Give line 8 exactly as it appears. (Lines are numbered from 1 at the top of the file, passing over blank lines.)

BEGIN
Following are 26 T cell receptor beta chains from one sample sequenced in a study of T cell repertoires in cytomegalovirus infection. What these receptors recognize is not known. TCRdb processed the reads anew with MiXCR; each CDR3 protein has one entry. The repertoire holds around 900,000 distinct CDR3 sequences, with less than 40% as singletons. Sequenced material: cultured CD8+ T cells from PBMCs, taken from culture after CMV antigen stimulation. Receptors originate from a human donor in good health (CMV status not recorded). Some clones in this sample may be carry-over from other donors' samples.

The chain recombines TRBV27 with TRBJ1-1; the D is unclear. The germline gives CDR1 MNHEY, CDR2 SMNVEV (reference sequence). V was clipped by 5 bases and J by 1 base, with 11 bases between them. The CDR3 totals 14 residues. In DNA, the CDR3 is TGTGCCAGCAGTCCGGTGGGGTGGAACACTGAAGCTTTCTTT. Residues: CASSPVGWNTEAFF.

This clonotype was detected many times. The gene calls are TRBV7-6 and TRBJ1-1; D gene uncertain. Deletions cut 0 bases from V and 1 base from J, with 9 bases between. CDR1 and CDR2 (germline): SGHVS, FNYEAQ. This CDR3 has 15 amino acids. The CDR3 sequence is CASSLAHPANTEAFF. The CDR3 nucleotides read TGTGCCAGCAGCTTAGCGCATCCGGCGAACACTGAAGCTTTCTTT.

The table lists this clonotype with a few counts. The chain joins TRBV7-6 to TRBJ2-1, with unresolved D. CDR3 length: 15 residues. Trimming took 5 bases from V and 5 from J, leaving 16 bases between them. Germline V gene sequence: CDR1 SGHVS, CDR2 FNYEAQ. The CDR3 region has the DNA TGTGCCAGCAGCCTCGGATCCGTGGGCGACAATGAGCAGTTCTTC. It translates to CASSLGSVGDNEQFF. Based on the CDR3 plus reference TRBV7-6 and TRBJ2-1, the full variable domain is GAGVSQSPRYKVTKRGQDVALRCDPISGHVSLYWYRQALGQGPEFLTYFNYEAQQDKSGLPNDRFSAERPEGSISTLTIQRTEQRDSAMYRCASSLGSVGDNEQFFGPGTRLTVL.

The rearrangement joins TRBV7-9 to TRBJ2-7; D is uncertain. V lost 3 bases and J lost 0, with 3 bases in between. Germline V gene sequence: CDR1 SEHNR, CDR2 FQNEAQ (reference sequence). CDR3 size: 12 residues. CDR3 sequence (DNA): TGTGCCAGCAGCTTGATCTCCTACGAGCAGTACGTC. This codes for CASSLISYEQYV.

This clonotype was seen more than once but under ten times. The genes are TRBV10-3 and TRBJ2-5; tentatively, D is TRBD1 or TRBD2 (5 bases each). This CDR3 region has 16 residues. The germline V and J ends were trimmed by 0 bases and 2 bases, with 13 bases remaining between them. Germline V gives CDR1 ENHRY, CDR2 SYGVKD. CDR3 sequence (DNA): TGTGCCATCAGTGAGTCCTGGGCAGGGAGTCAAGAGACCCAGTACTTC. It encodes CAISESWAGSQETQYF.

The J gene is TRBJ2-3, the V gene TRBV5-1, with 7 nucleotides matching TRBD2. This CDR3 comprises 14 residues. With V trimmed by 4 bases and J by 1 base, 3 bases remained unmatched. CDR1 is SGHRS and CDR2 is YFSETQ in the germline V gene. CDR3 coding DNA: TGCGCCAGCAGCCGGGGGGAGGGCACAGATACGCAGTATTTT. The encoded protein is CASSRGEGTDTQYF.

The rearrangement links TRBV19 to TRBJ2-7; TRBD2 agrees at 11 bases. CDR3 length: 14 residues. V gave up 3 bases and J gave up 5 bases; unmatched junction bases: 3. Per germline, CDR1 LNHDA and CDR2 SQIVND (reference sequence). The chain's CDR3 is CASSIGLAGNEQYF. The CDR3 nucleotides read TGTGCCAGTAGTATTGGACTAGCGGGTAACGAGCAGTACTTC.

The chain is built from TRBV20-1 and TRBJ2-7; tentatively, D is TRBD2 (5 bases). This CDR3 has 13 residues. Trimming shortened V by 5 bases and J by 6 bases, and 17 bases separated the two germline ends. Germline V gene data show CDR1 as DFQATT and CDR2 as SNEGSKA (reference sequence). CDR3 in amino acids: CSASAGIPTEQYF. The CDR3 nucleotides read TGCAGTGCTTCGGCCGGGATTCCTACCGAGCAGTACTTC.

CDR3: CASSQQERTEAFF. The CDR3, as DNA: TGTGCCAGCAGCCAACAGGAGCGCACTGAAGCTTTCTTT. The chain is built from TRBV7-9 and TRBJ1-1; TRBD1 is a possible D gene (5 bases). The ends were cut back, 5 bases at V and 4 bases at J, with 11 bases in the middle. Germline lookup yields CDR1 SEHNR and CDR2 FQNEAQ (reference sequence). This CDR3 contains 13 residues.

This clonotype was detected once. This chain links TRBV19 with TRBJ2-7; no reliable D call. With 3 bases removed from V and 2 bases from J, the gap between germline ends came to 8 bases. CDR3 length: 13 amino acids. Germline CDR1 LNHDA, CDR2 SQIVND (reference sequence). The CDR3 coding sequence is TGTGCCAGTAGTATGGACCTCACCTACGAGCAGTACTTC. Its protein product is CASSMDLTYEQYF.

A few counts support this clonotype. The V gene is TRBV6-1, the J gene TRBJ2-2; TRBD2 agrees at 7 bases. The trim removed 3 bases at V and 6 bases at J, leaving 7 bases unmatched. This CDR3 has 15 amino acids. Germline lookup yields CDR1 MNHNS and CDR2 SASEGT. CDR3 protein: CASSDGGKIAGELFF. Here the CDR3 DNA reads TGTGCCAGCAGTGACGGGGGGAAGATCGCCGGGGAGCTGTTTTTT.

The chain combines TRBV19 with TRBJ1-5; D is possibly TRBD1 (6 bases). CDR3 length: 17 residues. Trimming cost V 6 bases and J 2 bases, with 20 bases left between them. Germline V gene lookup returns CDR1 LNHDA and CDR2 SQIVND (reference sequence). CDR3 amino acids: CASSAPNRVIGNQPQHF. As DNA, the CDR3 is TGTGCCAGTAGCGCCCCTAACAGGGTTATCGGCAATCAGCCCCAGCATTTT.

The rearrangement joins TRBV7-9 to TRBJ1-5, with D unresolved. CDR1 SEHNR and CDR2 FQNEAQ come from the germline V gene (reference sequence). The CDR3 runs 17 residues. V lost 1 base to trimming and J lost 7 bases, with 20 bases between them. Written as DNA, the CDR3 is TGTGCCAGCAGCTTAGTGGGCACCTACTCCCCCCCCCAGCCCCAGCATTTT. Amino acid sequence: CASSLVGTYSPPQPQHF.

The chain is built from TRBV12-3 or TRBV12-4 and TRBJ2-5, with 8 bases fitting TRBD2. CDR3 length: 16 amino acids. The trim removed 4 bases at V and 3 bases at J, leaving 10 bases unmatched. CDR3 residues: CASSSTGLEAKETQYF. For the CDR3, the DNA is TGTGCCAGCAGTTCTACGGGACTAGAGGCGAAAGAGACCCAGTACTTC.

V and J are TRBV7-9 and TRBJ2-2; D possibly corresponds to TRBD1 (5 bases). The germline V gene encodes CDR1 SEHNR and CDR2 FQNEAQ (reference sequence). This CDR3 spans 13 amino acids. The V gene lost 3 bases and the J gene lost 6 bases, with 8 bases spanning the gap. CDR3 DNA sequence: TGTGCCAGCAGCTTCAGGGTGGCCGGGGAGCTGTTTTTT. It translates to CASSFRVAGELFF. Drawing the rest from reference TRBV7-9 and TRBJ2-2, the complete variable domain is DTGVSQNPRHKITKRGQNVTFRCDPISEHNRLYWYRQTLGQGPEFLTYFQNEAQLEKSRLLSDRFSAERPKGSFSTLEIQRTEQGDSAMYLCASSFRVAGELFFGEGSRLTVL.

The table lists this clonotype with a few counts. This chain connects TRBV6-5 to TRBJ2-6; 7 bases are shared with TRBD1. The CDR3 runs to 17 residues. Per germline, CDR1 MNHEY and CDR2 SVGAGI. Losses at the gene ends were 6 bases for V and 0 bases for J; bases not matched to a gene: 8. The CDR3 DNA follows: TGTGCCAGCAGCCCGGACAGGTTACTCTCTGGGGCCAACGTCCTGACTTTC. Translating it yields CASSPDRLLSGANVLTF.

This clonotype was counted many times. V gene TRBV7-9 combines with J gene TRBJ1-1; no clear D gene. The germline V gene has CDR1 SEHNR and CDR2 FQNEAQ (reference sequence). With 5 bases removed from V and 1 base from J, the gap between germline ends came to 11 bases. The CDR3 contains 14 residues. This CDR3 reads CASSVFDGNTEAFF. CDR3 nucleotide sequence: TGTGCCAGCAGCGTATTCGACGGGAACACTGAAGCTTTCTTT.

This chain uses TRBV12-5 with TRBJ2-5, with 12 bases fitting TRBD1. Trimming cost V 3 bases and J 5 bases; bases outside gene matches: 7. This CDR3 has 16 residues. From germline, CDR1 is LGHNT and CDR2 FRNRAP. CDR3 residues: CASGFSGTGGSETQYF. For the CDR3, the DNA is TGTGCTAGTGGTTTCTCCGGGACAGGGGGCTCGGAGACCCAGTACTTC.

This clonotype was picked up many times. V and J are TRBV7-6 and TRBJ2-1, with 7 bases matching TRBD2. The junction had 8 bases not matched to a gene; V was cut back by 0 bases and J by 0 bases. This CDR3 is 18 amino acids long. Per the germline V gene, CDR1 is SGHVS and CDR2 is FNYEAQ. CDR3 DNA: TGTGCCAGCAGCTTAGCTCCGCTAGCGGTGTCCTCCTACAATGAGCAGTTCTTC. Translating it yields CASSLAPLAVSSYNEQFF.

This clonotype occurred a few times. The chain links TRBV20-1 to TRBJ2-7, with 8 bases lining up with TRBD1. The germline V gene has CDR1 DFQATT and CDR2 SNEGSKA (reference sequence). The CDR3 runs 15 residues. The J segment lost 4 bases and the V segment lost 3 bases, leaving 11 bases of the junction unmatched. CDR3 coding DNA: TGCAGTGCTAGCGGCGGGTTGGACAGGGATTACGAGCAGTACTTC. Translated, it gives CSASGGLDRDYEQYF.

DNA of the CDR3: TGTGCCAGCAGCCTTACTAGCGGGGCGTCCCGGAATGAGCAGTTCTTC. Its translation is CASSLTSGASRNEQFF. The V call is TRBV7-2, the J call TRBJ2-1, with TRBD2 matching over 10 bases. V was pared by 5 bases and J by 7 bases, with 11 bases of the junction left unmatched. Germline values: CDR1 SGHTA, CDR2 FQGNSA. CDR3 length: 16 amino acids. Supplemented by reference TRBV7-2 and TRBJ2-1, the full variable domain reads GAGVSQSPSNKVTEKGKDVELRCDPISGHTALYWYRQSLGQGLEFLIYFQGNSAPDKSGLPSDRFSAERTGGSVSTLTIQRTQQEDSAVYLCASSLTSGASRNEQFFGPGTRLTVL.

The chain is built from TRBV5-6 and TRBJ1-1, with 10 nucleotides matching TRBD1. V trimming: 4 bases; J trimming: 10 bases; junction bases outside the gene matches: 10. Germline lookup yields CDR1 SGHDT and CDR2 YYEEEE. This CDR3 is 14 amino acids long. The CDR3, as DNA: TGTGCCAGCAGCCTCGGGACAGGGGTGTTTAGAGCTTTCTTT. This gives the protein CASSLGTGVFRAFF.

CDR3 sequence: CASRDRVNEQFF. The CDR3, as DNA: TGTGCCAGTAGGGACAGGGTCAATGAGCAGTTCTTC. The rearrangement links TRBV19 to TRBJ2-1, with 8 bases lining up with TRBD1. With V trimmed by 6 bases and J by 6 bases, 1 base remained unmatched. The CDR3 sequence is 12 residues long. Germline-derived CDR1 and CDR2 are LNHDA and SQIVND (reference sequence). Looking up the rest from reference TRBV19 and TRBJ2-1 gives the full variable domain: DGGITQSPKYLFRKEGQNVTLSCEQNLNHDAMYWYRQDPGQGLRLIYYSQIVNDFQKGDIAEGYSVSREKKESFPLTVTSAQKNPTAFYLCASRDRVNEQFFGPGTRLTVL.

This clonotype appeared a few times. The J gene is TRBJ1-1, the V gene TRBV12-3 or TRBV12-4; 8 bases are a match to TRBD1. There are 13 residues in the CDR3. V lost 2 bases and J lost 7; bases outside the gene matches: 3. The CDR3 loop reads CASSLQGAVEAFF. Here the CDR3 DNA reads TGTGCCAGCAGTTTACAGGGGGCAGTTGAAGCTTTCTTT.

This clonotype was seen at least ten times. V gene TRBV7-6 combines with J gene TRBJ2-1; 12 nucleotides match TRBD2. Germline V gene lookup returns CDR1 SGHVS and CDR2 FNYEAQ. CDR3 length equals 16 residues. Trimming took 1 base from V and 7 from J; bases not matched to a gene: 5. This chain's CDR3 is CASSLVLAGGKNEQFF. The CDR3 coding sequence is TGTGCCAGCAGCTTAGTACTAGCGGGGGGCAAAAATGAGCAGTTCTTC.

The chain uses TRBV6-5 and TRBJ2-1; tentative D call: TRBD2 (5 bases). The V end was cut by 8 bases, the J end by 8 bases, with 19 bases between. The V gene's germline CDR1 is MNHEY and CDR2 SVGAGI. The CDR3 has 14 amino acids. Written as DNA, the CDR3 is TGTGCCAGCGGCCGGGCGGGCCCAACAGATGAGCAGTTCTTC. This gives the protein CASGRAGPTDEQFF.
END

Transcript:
The rearrangement links TRBV19 to TRBJ2-7; TRBD2 agrees at 11 bases. CDR3 length: 14 residues. V gave up 3 bases and J gave up 5 bases; unmatched junction bases: 3. Per germline, CDR1 LNHDA and CDR2 SQIVND (reference sequence). The chain's CDR3 is CASSIGLAGNEQYF. The CDR3 nucleotides read TGTGCCAGTAGTATTGGACTAGCGGGTAACGAGCAGTACTTC.